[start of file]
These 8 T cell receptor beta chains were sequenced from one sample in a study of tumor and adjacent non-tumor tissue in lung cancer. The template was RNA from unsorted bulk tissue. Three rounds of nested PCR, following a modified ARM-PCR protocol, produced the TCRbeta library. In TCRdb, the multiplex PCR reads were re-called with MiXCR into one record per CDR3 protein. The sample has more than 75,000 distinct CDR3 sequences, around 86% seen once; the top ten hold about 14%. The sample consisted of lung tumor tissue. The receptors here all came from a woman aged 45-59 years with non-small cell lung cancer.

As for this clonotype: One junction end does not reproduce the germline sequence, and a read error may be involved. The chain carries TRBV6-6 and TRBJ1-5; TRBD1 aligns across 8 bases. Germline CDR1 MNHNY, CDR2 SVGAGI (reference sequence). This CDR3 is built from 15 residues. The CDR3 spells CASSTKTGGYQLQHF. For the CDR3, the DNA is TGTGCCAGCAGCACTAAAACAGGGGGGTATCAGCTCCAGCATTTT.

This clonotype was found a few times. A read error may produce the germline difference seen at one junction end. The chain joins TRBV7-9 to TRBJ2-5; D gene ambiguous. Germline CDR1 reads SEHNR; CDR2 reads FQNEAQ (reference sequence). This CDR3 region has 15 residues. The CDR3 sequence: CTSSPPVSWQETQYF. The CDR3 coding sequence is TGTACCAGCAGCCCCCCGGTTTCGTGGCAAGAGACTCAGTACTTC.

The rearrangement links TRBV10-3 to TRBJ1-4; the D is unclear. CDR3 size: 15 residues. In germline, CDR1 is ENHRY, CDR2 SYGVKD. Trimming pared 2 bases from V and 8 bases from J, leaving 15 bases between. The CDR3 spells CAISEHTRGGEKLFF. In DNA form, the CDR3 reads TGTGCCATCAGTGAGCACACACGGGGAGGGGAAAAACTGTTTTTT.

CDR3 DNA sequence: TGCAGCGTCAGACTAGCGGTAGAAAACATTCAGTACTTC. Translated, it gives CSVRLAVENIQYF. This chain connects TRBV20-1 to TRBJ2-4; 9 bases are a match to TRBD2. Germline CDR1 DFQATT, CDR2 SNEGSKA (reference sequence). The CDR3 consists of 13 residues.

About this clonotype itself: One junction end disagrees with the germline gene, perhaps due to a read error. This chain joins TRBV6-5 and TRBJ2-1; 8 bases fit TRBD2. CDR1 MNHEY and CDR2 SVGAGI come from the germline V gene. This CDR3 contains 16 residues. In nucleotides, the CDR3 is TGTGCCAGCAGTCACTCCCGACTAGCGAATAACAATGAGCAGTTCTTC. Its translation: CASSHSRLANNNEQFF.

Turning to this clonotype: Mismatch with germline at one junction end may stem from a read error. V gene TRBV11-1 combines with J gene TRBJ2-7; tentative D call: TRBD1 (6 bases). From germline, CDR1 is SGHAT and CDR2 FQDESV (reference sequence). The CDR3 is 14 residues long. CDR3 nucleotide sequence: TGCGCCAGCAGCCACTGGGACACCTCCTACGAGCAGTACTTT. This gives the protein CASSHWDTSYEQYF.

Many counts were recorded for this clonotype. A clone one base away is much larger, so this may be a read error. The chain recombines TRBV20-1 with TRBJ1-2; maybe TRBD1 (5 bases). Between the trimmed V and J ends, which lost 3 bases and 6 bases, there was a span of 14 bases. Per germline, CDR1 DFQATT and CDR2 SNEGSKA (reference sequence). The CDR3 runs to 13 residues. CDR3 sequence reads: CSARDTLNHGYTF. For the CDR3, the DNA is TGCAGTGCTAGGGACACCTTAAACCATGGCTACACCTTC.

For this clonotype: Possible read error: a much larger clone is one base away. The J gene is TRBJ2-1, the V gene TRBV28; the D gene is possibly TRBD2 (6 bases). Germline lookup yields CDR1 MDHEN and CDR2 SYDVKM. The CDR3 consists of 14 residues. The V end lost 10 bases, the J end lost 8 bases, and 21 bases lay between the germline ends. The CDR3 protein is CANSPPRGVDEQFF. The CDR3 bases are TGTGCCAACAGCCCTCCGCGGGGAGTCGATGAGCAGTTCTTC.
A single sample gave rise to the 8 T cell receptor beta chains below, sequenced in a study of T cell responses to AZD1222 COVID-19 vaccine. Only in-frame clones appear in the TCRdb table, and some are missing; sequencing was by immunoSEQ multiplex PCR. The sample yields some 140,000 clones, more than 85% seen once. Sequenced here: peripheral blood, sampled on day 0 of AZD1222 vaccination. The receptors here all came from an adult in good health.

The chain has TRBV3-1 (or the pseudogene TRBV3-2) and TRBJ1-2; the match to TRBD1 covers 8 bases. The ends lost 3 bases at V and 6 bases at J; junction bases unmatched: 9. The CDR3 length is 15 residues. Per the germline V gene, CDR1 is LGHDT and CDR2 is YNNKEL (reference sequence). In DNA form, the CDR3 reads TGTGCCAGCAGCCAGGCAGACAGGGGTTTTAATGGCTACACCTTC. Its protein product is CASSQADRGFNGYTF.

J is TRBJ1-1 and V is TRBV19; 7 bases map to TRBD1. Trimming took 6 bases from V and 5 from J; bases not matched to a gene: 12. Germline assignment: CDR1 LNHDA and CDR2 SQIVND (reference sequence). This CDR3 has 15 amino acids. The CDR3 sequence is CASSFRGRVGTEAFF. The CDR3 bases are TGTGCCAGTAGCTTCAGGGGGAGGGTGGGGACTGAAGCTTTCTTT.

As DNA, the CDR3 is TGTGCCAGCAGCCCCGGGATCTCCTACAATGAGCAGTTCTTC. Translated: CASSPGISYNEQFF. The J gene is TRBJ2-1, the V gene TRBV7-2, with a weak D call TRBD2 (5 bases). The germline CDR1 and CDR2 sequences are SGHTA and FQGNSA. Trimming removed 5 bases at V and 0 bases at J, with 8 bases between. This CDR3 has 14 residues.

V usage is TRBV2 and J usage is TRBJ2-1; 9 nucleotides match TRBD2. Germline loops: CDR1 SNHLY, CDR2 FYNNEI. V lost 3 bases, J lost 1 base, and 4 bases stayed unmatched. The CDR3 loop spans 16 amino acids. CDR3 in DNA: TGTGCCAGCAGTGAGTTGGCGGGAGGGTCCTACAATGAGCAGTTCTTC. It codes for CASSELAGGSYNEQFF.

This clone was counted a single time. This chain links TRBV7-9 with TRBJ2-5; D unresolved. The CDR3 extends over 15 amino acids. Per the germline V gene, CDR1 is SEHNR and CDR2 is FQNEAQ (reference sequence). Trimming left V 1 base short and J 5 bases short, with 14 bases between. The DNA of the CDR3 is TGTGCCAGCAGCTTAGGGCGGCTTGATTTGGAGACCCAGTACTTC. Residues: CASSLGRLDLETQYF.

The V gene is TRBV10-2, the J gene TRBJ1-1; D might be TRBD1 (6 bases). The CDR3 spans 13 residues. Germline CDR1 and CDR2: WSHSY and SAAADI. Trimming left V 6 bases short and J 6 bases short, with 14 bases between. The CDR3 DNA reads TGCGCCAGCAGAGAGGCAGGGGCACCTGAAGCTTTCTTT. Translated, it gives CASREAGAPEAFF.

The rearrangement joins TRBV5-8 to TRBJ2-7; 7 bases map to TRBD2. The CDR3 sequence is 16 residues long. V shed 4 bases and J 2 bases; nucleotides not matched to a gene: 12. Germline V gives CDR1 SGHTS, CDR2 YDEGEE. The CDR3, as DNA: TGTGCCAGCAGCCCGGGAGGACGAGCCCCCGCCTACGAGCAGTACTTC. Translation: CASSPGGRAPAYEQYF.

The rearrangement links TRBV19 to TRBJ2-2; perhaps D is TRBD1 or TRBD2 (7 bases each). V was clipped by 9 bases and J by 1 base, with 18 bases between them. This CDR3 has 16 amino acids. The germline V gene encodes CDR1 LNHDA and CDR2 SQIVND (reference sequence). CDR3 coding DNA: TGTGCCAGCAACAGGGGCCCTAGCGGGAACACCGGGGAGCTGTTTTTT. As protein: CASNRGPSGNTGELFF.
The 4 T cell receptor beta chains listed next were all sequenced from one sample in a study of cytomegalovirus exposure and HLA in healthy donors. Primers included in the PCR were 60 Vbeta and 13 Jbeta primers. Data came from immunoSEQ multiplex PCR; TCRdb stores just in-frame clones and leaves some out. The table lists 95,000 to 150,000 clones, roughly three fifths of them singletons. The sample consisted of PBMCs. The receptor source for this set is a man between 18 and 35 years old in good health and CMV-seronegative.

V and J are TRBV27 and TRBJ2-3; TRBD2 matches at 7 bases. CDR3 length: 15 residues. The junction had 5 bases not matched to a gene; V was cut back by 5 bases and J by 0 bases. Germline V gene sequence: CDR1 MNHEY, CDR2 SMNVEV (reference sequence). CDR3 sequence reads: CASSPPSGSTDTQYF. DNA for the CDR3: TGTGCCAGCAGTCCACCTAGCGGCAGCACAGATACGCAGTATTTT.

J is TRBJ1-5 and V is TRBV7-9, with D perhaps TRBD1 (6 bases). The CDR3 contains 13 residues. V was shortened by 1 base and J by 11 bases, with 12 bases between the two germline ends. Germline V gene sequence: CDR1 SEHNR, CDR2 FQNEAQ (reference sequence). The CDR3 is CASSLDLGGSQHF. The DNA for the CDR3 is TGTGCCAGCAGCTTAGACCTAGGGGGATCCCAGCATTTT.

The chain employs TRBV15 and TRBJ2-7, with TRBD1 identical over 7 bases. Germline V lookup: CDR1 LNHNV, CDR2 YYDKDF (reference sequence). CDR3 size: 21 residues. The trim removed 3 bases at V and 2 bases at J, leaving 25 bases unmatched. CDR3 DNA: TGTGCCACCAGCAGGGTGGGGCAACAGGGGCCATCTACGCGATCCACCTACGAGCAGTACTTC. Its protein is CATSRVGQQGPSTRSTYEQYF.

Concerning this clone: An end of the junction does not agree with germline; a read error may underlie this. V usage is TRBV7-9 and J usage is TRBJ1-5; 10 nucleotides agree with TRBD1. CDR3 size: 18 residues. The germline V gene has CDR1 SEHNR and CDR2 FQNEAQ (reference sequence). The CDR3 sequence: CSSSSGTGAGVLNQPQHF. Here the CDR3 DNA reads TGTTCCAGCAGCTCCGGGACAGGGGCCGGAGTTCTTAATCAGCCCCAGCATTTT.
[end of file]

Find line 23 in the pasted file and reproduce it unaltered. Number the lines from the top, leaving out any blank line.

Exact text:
Concerning this clone: An end of the junction does not agree with germline; a read error may underlie this. V usage is TRBV7-9 and J usage is TRBJ1-5; 10 nucleotides agree with TRBD1. CDR3 size: 18 residues. The germline V gene has CDR1 SEHNR and CDR2 FQNEAQ (reference sequence). The CDR3 sequence: CSSSSGTGAGVLNQPQHF. Here the CDR3 DNA reads TGTTCCAGCAGCTCCGGGACAGGGGCCGGAGTTCTTAATCAGCCCCAGCATTTT.